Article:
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30 Cards in this Set

  • Front
  • Back
Which hormone increases the level of serum calcium?
A: (pth)|(para)
Which horomone drives down the level of serum calcium
E: Calcitonin
A: calci
What are the four mechanisms by which PTH increases serum calcium?
E: PTH is synthesized and secreted by the parathyroid glands in response to low serum levels of calcium. Its mechanisms of action include:

* Increases bone resorption
* Increases 1,25 (OH)2 vitamin D production
* Increases renal calcium retention
* Increases renal phosphate excretion

Which is the most active form of Vitamin D?
E: 1,25(OH)2 Vitamin D
A: 1,25
How does 1,25(OH)2 Vitamin D increase serum calcium levels?
E: The most active form is 1,25 (OH) 2 vitamin D, which is synthesized in the kidney by conversion of 25 (OH) vitamin D by 1-alpha hydroxylase. Its mechanisms of action include:

* Increases bone resorption
* Increases renal calcium and phosphate retention
* Enhances intestinal calcium absorption

E: resorption, phosphate, absorp
How does calcitonin decrease serum calcium levels?
E: Calcitonin is synthesized by thyroidal C cells. Its mechanisms of action include:

* Promotes calcium deposition in bone
* Inhibits osteoclastic bone resorption

A: deposition, osteocl
Which hormones drive up serum calcium?
E: Vitamin D and parathormone. 1. Calcium homeostasis is tightly regulated to keep calcium in a very narrow physiologic range.
2. The three organs involved in calcium homeostasis are the bone (storage), kidney (excretion), and intestine (absorption).
3. The three hormones involved in calcium homeostasis are parathyroid hormone, vitamin D, and calcitonin.
4. Parathyroid hormone and vitamin D work to increase calcium levels.
5. Calcitonin works to decrease calcium levels.

What happens to the QT interval in hypocalcemia (shortens/prolongs)?
E: Shortened QT interval and arrhythimas.
A: short
What happens to the QTc interval in hypocalcemia (shortens/prolongs)?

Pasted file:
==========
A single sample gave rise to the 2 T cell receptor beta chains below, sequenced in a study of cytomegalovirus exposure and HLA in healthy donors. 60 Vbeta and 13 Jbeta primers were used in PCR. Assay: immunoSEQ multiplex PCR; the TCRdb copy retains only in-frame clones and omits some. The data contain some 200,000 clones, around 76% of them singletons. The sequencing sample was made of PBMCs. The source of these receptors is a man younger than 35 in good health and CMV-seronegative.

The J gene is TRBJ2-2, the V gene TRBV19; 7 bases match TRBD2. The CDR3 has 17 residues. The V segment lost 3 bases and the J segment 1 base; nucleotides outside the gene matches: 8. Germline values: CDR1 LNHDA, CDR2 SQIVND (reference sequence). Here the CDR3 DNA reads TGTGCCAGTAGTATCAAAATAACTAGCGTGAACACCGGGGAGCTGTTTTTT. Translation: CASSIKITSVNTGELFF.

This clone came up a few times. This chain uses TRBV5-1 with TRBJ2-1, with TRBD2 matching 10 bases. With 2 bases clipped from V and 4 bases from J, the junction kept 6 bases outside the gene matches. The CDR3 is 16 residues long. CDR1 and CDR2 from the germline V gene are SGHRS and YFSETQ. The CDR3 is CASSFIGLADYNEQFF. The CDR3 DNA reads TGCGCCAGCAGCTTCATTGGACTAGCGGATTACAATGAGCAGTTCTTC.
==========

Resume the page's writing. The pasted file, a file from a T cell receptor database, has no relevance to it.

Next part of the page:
E: Prolongs
A: long
A patient presents with confusion, polyuria, renal impairment, nephrocalcinosis. What is the cause?
E: Hypercalcemia
A: hyper
What are the initial signs of hypocalcemia?
E: Perioral and peripheral paraesthesias.
A: thesia
What kind of arrhythmia do you get with hypocalcemia (brady/tachy)?
E: Bradyarrhythmia with prolonged QTc
A: brady
When can you get simultaneous dehydration and hypertension(hypocalcemia/hypercalcemia)?
E: Hypercalcemia causes polyuria and dehydration.
A: hyper
Of the three hormones affecting calcium and phosphate level, which one increases renal retention of calcium AND phosphate?
E: 1,25(OH)2 Vitamin D. The other two hormones (PTH, calcitonin) have mirror image actions on phosphate and calcium. PTH decreases phosphate, increases calcium; calcitonin does the reverse.
Which two signs are characteristic of hypocalcemia?
E: Chvostek and Trousseau
A: Chvos, Trous
What is the commonest cause of hypercalcemia?
E: Primary hyperparathyroidism(55%).
A: prim
What is the second commonest cause of hypercalcemia?
E: Malignancy accounts for 35%
A: (malign)|(cancer)
What are the uncommon causes of hypercalcemia (categories)?
E: Thyrotoxicosis, granulomatous disease (sarcoidosis, tuberculosis, histoplasmosis, coccidiomycosis), drug-induced (thiazides, lithium vitamins A and D intoxication, aluminum toxicity in renal failure, immobilization, renal insufficiency, tertiary hyperparathyroidism), and total parenteral nutrition. Another possibility is total parenteral nutrition.
A: thyrot, granulo, drugs, vit, (renal)|(fail)|(CR), TPN
What are some rare causes of hypercalcemia?
E: Adrenal insufficiency, pheochromocytosis, pancreatic islet-cell tumors, familial hypocalciuric hypercalcemia (FHH), and milk alkali syndrome.
A: adren, pheo, panc, FHH, milk-alk
What does the diagnosis of primary hyperparathyroidism depend upon?
E: Primary hyperparathyroidism is usually due to a single parathyroid adenoma. Diagnosis rests on elevated levels of calcium and PTH level and hypercalciuria.
A: hypercal, uria, PTH
What is the treatment of severe hyperparathyroidism?
E: urgery is recommended for patients with any of the severe complications (e.g., bone lesions, nephrolithiasis, nephrocalcinosis, or overt muscle disease). However, some patients do not present with classic signs and symptoms and are believed to have a mild form of the disease that has been termed asymptomatic hyperparathyroidism. Many of these patients have mild elevations in calcium and complain of mild cognitive symptoms or symptoms of depression that are not always clearly related to the disease. Since a large number of patients are "asymptomatic" and may be observed, a list of indications for surgery has been developed. Table 2-12 lists the guidelines as revised in 2002.